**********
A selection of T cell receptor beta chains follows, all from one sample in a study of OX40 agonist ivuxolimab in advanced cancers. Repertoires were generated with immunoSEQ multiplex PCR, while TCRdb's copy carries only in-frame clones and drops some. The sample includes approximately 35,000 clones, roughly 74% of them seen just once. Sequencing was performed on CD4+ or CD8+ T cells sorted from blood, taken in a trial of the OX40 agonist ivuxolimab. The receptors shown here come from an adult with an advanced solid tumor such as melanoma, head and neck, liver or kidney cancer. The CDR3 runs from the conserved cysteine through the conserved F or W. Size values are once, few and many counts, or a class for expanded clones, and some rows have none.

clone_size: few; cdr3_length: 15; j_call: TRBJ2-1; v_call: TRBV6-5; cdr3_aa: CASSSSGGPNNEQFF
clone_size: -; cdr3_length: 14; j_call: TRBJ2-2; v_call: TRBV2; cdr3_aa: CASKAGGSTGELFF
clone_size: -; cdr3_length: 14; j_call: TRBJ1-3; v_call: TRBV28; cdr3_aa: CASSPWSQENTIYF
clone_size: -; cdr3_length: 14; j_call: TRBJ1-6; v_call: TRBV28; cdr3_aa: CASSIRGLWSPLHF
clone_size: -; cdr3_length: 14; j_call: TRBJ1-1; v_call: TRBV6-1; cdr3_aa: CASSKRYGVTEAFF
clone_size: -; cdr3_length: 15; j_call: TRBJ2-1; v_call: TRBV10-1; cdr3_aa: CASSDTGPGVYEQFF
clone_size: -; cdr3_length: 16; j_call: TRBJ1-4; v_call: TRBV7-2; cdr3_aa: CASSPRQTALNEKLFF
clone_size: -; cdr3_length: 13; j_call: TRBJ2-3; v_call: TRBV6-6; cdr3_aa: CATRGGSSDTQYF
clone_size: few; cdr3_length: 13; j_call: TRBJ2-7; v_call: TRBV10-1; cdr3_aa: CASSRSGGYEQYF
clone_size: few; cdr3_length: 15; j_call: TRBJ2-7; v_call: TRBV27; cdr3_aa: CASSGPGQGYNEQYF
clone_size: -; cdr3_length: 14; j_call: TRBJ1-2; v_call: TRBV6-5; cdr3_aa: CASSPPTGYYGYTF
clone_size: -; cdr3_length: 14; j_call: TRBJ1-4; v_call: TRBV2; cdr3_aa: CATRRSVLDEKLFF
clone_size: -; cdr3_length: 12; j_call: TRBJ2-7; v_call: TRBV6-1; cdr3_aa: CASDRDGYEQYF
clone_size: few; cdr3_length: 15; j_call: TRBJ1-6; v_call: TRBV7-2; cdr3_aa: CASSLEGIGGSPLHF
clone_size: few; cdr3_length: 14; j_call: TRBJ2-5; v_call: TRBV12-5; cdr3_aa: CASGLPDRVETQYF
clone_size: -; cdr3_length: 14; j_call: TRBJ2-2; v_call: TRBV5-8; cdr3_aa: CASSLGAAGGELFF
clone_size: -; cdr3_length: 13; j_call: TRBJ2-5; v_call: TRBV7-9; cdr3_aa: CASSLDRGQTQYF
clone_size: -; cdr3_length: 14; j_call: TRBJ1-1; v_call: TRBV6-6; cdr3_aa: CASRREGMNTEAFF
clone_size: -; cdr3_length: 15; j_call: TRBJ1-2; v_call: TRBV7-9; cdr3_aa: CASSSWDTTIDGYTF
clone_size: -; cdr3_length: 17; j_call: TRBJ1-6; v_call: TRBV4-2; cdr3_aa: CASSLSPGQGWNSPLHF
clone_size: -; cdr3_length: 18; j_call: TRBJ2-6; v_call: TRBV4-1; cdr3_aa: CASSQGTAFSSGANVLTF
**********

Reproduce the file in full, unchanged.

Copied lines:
A selection of T cell receptor beta chains follows, all from one sample in a study of OX40 agonist ivuxolimab in advanced cancers. Repertoires were generated with immunoSEQ multiplex PCR, while TCRdb's copy carries only in-frame clones and drops some. The sample includes approximately 35,000 clones, roughly 74% of them seen just once. Sequencing was performed on CD4+ or CD8+ T cells sorted from blood, taken in a trial of the OX40 agonist ivuxolimab. The receptors shown here come from an adult with an advanced solid tumor such as melanoma, head and neck, liver or kidney cancer. The CDR3 runs from the conserved cysteine through the conserved F or W. Size values are once, few and many counts, or a class for expanded clones, and some rows have none.

clone_size: few; cdr3_length: 15; j_call: TRBJ2-1; v_call: TRBV6-5; cdr3_aa: CASSSSGGPNNEQFF
clone_size: -; cdr3_length: 14; j_call: TRBJ2-2; v_call: TRBV2; cdr3_aa: CASKAGGSTGELFF
clone_size: -; cdr3_length: 14; j_call: TRBJ1-3; v_call: TRBV28; cdr3_aa: CASSPWSQENTIYF
clone_size: -; cdr3_length: 14; j_call: TRBJ1-6; v_call: TRBV28; cdr3_aa: CASSIRGLWSPLHF
clone_size: -; cdr3_length: 14; j_call: TRBJ1-1; v_call: TRBV6-1; cdr3_aa: CASSKRYGVTEAFF
clone_size: -; cdr3_length: 15; j_call: TRBJ2-1; v_call: TRBV10-1; cdr3_aa: CASSDTGPGVYEQFF
clone_size: -; cdr3_length: 16; j_call: TRBJ1-4; v_call: TRBV7-2; cdr3_aa: CASSPRQTALNEKLFF
clone_size: -; cdr3_length: 13; j_call: TRBJ2-3; v_call: TRBV6-6; cdr3_aa: CATRGGSSDTQYF
clone_size: few; cdr3_length: 13; j_call: TRBJ2-7; v_call: TRBV10-1; cdr3_aa: CASSRSGGYEQYF
clone_size: few; cdr3_length: 15; j_call: TRBJ2-7; v_call: TRBV27; cdr3_aa: CASSGPGQGYNEQYF
clone_size: -; cdr3_length: 14; j_call: TRBJ1-2; v_call: TRBV6-5; cdr3_aa: CASSPPTGYYGYTF
clone_size: -; cdr3_length: 14; j_call: TRBJ1-4; v_call: TRBV2; cdr3_aa: CATRRSVLDEKLFF
clone_size: -; cdr3_length: 12; j_call: TRBJ2-7; v_call: TRBV6-1; cdr3_aa: CASDRDGYEQYF
clone_size: few; cdr3_length: 15; j_call: TRBJ1-6; v_call: TRBV7-2; cdr3_aa: CASSLEGIGGSPLHF
clone_size: few; cdr3_length: 14; j_call: TRBJ2-5; v_call: TRBV12-5; cdr3_aa: CASGLPDRVETQYF
clone_size: -; cdr3_length: 14; j_call: TRBJ2-2; v_call: TRBV5-8; cdr3_aa: CASSLGAAGGELFF
clone_size: -; cdr3_length: 13; j_call: TRBJ2-5; v_call: TRBV7-9; cdr3_aa: CASSLDRGQTQYF
clone_size: -; cdr3_length: 14; j_call: TRBJ1-1; v_call: TRBV6-6; cdr3_aa: CASRREGMNTEAFF
clone_size: -; cdr3_length: 15; j_call: TRBJ1-2; v_call: TRBV7-9; cdr3_aa: CASSSWDTTIDGYTF
clone_size: -; cdr3_length: 17; j_call: TRBJ1-6; v_call: TRBV4-2; cdr3_aa: CASSLSPGQGWNSPLHF
clone_size: -; cdr3_length: 18; j_call: TRBJ2-6; v_call: TRBV4-1; cdr3_aa: CASSQGTAFSSGANVLTF